Don’t yell at me! I just never really devoted a lot of time to this band. But I have always been aware of the bigtime fandom surrounding them—especially that of Hayley Williams. My inner scene kid preferred bandss like Anberlin, Underoath, and Flyleaf.
As I aged, I swung out of the scene phase into indie. And after that, into slick, dreamy pop. In some way, Petals For Armor feels like all of these worlds colliding. When I heard “Simmer” for the first time earlier this year, I was sitting on the porch at my parents’ vacation home in south Florida, soaking up the fresh, warm air with nary a fellow Millennial within shouting distance. In spite of my aging Boomer surroundings, this single had me thinking whoa. This is cool.
I have to be honest (again) and say the lofty expectations put forth by “Simmer,” so far, haven’t quite been lived up to in the balance of the album. I decided to forgo listening to the other Petals From Armor EP drops so I could soak in the album. As I expected there were plenty of slick moments echoing that which was set forth by “Simmer.” The feeling is never quite happy, though some moments feel brighter than others. Overall, there’s a tone of angst that’s bathed in a neat, tidy sheen of indie leaning vaguely dark pop. “Creepin” is an early highlight, with its singsong, almost lectured vocal hook. On the back end of the album, “Sugar On the Rim” stood out immediately, though it takes a bit of time to get going. This is the sort of song I can easily picture Hayley performing while leering at the audience in a dark club.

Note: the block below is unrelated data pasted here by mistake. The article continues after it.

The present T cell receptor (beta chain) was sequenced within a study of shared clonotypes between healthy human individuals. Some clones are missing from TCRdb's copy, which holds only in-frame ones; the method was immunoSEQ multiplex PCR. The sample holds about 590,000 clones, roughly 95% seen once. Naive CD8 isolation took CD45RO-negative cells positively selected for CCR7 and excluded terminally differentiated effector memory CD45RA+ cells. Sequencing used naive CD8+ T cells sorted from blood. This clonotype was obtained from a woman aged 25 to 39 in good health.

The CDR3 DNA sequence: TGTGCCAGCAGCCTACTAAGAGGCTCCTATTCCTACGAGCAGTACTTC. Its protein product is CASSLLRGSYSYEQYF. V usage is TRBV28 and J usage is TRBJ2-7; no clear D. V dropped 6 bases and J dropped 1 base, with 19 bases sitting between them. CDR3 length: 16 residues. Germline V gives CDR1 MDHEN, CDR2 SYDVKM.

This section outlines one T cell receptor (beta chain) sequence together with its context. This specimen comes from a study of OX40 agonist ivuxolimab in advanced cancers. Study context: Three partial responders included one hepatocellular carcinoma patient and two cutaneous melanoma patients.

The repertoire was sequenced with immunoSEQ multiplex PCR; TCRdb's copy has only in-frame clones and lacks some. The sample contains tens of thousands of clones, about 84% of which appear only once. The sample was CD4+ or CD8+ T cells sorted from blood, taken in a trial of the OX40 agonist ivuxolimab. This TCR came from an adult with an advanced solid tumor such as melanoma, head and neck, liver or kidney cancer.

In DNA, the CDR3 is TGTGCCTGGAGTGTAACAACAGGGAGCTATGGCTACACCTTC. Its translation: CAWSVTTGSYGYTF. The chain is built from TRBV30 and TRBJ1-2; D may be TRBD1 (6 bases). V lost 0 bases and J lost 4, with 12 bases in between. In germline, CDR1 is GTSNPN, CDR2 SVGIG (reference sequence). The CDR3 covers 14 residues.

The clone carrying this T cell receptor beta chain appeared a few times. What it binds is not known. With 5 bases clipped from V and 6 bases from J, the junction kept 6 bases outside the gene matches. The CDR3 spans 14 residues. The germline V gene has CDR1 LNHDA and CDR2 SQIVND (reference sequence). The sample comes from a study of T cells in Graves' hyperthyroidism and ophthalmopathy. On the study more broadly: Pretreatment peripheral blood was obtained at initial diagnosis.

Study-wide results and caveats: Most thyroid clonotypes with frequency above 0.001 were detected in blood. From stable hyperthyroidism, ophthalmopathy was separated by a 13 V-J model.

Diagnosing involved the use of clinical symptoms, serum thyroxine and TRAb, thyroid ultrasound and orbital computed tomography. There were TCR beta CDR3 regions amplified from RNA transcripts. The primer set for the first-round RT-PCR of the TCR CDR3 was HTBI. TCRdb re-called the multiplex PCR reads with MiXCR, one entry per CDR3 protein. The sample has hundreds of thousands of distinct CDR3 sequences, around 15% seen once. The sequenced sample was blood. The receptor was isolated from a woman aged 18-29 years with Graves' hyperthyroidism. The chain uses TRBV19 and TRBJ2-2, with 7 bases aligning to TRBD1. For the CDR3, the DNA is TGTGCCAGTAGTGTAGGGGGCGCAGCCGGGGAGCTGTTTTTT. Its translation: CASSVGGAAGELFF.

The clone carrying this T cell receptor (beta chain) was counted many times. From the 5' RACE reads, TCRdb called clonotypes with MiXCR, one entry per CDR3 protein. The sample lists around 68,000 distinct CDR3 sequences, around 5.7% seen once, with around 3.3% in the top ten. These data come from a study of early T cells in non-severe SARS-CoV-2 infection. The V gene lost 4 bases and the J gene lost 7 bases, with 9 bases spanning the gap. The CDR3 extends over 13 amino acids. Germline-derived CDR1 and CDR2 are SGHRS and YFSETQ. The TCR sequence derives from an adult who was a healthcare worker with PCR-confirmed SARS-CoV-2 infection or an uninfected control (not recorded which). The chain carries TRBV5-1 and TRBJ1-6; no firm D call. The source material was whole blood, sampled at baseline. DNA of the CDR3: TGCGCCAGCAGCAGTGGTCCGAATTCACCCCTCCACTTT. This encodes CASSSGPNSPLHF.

Overall, while listening I can’t shake the feeling that some of the fat could have been trimmed from the record. I want to like every single track, but there are only a few that I genuinely love. That being said, even the songs that don’t quite do it for me have elements that I appreciate. For example, in “Taken” the chorus just doesn’t really grab me, but the overall depth of the track is noteworthy—like staring at a dark backdrop on a painting, and then seeing all the blends happening just so to come up with that particular shade upon closer examination.
I’m optimistic that I’ll find more to love about this album in time. It’s clear to me at this point that Hayley has found a new voice that will hopefully be more than a one-and-done experiment. I hear that the next Paramore record will be a return to their “Scene” roots so between these sounds, Hayley could very well have the rest of her career mapped out to keep things fresh.